McGahern is an astute analyst of the social shadings with which rural Ireland replaced the old Anglo-Irish gentry. He remarks that a council worker might be looked down upon as uncouth by farmers, yet could afford to exude an independence of mind and spirit, unlike the farmers who, whether big or small, always depended on one another for support. (This system, called by its admirers comhar na gcomharsan, was one which Michael D Higgins later derided as a form of licensed mutual terror.)

Though primarily an artist, McGahern emerges here as perhaps the profoundest of all sociologists of 20th-century Ireland. His comments on emigration throw the much-vaunted homesickness and sentimentality of the departed into question, as when a Co Clare man, working on a London site, reads of another wet Irish summer in his paper and says, “May it never stop. May they all have to climb trees. May it rise higher than it did for fukken Noah!” McGahern’s sense of the ridiculous alights on a third-level qualification system which asked of its recruits up to 90 per cent marks on admission and only 40 per cent to pass out. And he reports how the literary pubs of Dublin in the 1950s were as self-protective and provincial as any other group of the time who “believed that everything of importance took place within their circle”.

In one of his short stories, McGahern described how Catholic priests, with the relocation of altars after Vatican Two, turned to face the ultimate mystery: their own people. He has done no less in recent years, appearing in many public events and on the Arts Council, producing the two novels which best capture Irish life in the second half of the 20th century, and now counter-signing those with a magnificent memoir of a slightly earlier period.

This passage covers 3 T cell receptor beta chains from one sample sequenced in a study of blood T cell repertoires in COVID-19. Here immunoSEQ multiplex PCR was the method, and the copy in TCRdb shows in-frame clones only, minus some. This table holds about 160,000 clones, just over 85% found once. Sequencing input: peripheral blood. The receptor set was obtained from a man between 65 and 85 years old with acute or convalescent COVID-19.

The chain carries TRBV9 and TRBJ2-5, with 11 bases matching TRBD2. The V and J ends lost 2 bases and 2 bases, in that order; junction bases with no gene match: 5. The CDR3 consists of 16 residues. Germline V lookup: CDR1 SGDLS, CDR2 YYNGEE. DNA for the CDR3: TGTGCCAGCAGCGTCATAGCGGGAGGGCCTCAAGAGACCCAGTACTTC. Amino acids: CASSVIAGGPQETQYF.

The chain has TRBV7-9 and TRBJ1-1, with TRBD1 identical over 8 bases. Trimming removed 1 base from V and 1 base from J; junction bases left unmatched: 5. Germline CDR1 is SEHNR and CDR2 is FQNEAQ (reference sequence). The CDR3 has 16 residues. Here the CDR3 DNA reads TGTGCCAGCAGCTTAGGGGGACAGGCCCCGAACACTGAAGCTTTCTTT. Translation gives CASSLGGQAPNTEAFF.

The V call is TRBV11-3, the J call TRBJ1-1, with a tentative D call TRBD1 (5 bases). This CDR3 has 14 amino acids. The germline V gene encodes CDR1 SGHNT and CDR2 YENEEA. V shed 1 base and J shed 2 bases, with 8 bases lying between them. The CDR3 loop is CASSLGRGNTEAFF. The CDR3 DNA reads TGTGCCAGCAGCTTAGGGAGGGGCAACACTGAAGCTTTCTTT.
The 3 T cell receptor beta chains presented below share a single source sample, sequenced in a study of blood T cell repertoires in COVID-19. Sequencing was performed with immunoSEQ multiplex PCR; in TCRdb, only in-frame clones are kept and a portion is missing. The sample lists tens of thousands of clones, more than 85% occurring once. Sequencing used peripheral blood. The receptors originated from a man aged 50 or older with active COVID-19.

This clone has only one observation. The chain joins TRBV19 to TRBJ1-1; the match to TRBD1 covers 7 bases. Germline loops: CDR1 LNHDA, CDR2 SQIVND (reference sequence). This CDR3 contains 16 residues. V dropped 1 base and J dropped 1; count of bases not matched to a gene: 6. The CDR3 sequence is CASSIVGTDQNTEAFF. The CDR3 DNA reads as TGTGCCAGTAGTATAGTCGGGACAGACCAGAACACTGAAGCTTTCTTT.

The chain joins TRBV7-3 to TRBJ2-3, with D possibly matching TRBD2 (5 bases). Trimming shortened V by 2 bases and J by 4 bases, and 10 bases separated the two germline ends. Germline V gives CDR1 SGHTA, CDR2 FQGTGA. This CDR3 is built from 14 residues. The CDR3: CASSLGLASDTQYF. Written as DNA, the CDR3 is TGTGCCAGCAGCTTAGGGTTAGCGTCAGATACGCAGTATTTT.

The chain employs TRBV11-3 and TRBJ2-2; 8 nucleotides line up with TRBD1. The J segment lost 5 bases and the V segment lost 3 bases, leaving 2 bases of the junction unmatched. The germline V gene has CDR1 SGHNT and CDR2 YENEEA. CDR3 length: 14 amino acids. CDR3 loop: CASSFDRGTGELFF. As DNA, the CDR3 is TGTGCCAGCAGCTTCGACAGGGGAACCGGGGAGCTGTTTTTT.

It may well be that,like the purest artists, he has but a few stories and that he must tell them over and over as personal testimony rather than fiction - to “fail again, fail better”. Perhaps he may, in writing it all out just one more time, hope to forget and bury much of it for good. He finds at the heart of his childhood that very pain which led him, in some desperation, to evoke it. However, while the child could see no end to suffering, the adult can, for his words can soothe the pain by the simple expedient of describing it so very well.

Jonh Henry Newman’s spiritual quest ended with his conversion to Roman Catholicism, at which point his autobiography ceased as both vocation and life became in effect one. McGahern concludes his years of apprenticeship with the moment when he and Madeline Green settled in Foxfield and the real work of his maturity at last began. Memoir is a surprisingly personal utterance from an artist too serene for self-assertion, but one who once again allows entire culture to speak through him, as once it expressed itself through the scrupulous, unshowy words of Tomás Ó Criomhthainn. Their books stand supreme in the Irish canon as examples of autobiography without egotism.

[Declan Kiberd’s The Irish Writer and the World has just been published by Cambridge University Press; Memoir. By John McGahern, Faber, 273pp. £16.99]